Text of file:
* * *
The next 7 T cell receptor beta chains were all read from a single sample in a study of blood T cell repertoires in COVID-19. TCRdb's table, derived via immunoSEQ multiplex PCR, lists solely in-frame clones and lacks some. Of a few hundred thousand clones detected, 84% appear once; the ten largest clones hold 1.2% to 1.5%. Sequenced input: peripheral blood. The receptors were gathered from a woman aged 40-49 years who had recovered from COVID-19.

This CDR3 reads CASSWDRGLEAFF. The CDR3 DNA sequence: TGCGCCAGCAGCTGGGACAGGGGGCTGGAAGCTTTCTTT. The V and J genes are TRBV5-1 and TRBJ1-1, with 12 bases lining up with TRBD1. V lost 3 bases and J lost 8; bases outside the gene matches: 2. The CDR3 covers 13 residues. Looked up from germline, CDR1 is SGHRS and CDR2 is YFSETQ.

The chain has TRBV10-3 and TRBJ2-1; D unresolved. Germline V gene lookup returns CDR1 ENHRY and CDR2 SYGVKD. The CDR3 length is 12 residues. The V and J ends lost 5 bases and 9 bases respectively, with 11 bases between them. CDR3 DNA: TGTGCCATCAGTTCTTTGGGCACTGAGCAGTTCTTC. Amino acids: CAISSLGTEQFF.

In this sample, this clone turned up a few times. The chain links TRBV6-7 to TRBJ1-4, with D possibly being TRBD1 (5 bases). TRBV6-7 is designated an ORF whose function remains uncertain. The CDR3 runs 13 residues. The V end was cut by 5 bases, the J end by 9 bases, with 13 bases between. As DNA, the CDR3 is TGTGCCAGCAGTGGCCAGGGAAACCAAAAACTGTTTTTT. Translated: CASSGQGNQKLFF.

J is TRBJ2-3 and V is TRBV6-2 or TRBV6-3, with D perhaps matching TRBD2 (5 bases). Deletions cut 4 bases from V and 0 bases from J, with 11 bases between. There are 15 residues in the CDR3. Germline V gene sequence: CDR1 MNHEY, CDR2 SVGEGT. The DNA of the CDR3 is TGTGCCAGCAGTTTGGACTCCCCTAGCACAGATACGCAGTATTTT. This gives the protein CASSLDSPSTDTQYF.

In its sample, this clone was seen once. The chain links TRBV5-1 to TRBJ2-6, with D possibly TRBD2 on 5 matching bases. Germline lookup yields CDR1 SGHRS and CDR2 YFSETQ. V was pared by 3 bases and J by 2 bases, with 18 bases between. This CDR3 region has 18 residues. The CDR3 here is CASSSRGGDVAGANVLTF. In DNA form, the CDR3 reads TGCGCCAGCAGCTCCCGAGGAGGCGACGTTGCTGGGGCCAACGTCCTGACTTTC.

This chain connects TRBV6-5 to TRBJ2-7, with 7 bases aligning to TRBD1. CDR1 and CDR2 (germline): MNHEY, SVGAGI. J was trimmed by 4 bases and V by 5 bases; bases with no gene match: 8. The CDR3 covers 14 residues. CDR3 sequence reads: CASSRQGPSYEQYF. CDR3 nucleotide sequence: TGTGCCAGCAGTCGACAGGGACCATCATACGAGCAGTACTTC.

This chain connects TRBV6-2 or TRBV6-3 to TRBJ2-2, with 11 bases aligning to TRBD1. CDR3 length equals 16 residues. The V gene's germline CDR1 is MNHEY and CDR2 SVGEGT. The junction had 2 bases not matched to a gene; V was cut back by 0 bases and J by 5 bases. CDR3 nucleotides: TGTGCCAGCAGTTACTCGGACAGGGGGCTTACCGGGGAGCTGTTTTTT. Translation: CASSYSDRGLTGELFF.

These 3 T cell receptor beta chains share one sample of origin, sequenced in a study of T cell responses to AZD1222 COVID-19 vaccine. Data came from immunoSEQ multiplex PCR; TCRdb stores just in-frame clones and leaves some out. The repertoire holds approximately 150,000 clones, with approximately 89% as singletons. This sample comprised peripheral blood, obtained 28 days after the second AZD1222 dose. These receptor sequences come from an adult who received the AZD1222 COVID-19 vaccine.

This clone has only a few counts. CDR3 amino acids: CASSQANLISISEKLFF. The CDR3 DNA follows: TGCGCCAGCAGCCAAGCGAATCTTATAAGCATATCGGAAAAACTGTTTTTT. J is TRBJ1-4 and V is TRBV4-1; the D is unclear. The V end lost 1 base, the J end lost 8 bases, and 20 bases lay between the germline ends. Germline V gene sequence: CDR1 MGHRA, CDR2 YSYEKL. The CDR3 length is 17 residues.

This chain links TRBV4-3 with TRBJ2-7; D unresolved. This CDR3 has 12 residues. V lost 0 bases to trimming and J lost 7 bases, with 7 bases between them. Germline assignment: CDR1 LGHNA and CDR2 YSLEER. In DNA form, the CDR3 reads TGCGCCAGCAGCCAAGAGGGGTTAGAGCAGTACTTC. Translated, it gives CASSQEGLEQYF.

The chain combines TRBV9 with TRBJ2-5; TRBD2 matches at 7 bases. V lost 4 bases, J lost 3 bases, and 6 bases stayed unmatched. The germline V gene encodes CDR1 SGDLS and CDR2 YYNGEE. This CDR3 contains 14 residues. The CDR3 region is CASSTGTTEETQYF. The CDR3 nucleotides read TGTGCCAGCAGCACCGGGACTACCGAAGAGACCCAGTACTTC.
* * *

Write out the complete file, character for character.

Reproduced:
The next 7 T cell receptor beta chains were all read from a single sample in a study of blood T cell repertoires in COVID-19. TCRdb's table, derived via immunoSEQ multiplex PCR, lists solely in-frame clones and lacks some. Of a few hundred thousand clones detected, 84% appear once; the ten largest clones hold 1.2% to 1.5%. Sequenced input: peripheral blood. The receptors were gathered from a woman aged 40-49 years who had recovered from COVID-19.

This CDR3 reads CASSWDRGLEAFF. The CDR3 DNA sequence: TGCGCCAGCAGCTGGGACAGGGGGCTGGAAGCTTTCTTT. The V and J genes are TRBV5-1 and TRBJ1-1, with 12 bases lining up with TRBD1. V lost 3 bases and J lost 8; bases outside the gene matches: 2. The CDR3 covers 13 residues. Looked up from germline, CDR1 is SGHRS and CDR2 is YFSETQ.

The chain has TRBV10-3 and TRBJ2-1; D unresolved. Germline V gene lookup returns CDR1 ENHRY and CDR2 SYGVKD. The CDR3 length is 12 residues. The V and J ends lost 5 bases and 9 bases respectively, with 11 bases between them. CDR3 DNA: TGTGCCATCAGTTCTTTGGGCACTGAGCAGTTCTTC. Amino acids: CAISSLGTEQFF.

In this sample, this clone turned up a few times. The chain links TRBV6-7 to TRBJ1-4, with D possibly being TRBD1 (5 bases). TRBV6-7 is designated an ORF whose function remains uncertain. The CDR3 runs 13 residues. The V end was cut by 5 bases, the J end by 9 bases, with 13 bases between. As DNA, the CDR3 is TGTGCCAGCAGTGGCCAGGGAAACCAAAAACTGTTTTTT. Translated: CASSGQGNQKLFF.

J is TRBJ2-3 and V is TRBV6-2 or TRBV6-3, with D perhaps matching TRBD2 (5 bases). Deletions cut 4 bases from V and 0 bases from J, with 11 bases between. There are 15 residues in the CDR3. Germline V gene sequence: CDR1 MNHEY, CDR2 SVGEGT. The DNA of the CDR3 is TGTGCCAGCAGTTTGGACTCCCCTAGCACAGATACGCAGTATTTT. This gives the protein CASSLDSPSTDTQYF.

In its sample, this clone was seen once. The chain links TRBV5-1 to TRBJ2-6, with D possibly TRBD2 on 5 matching bases. Germline lookup yields CDR1 SGHRS and CDR2 YFSETQ. V was pared by 3 bases and J by 2 bases, with 18 bases between. This CDR3 region has 18 residues. The CDR3 here is CASSSRGGDVAGANVLTF. In DNA form, the CDR3 reads TGCGCCAGCAGCTCCCGAGGAGGCGACGTTGCTGGGGCCAACGTCCTGACTTTC.

This chain connects TRBV6-5 to TRBJ2-7, with 7 bases aligning to TRBD1. CDR1 and CDR2 (germline): MNHEY, SVGAGI. J was trimmed by 4 bases and V by 5 bases; bases with no gene match: 8. The CDR3 covers 14 residues. CDR3 sequence reads: CASSRQGPSYEQYF. CDR3 nucleotide sequence: TGTGCCAGCAGTCGACAGGGACCATCATACGAGCAGTACTTC.

This chain connects TRBV6-2 or TRBV6-3 to TRBJ2-2, with 11 bases aligning to TRBD1. CDR3 length equals 16 residues. The V gene's germline CDR1 is MNHEY and CDR2 SVGEGT. The junction had 2 bases not matched to a gene; V was cut back by 0 bases and J by 5 bases. CDR3 nucleotides: TGTGCCAGCAGTTACTCGGACAGGGGGCTTACCGGGGAGCTGTTTTTT. Translation: CASSYSDRGLTGELFF.

These 3 T cell receptor beta chains share one sample of origin, sequenced in a study of T cell responses to AZD1222 COVID-19 vaccine. Data came from immunoSEQ multiplex PCR; TCRdb stores just in-frame clones and leaves some out. The repertoire holds approximately 150,000 clones, with approximately 89% as singletons. This sample comprised peripheral blood, obtained 28 days after the second AZD1222 dose. These receptor sequences come from an adult who received the AZD1222 COVID-19 vaccine.

This clone has only a few counts. CDR3 amino acids: CASSQANLISISEKLFF. The CDR3 DNA follows: TGCGCCAGCAGCCAAGCGAATCTTATAAGCATATCGGAAAAACTGTTTTTT. J is TRBJ1-4 and V is TRBV4-1; the D is unclear. The V end lost 1 base, the J end lost 8 bases, and 20 bases lay between the germline ends. Germline V gene sequence: CDR1 MGHRA, CDR2 YSYEKL. The CDR3 length is 17 residues.

This chain links TRBV4-3 with TRBJ2-7; D unresolved. This CDR3 has 12 residues. V lost 0 bases to trimming and J lost 7 bases, with 7 bases between them. Germline assignment: CDR1 LGHNA and CDR2 YSLEER. In DNA form, the CDR3 reads TGCGCCAGCAGCCAAGAGGGGTTAGAGCAGTACTTC. Translated, it gives CASSQEGLEQYF.

The chain combines TRBV9 with TRBJ2-5; TRBD2 matches at 7 bases. V lost 4 bases, J lost 3 bases, and 6 bases stayed unmatched. The germline V gene encodes CDR1 SGDLS and CDR2 YYNGEE. This CDR3 contains 14 residues. The CDR3 region is CASSTGTTEETQYF. The CDR3 nucleotides read TGTGCCAGCAGCACCGGGACTACCGAAGAGACCCAGTACTTC.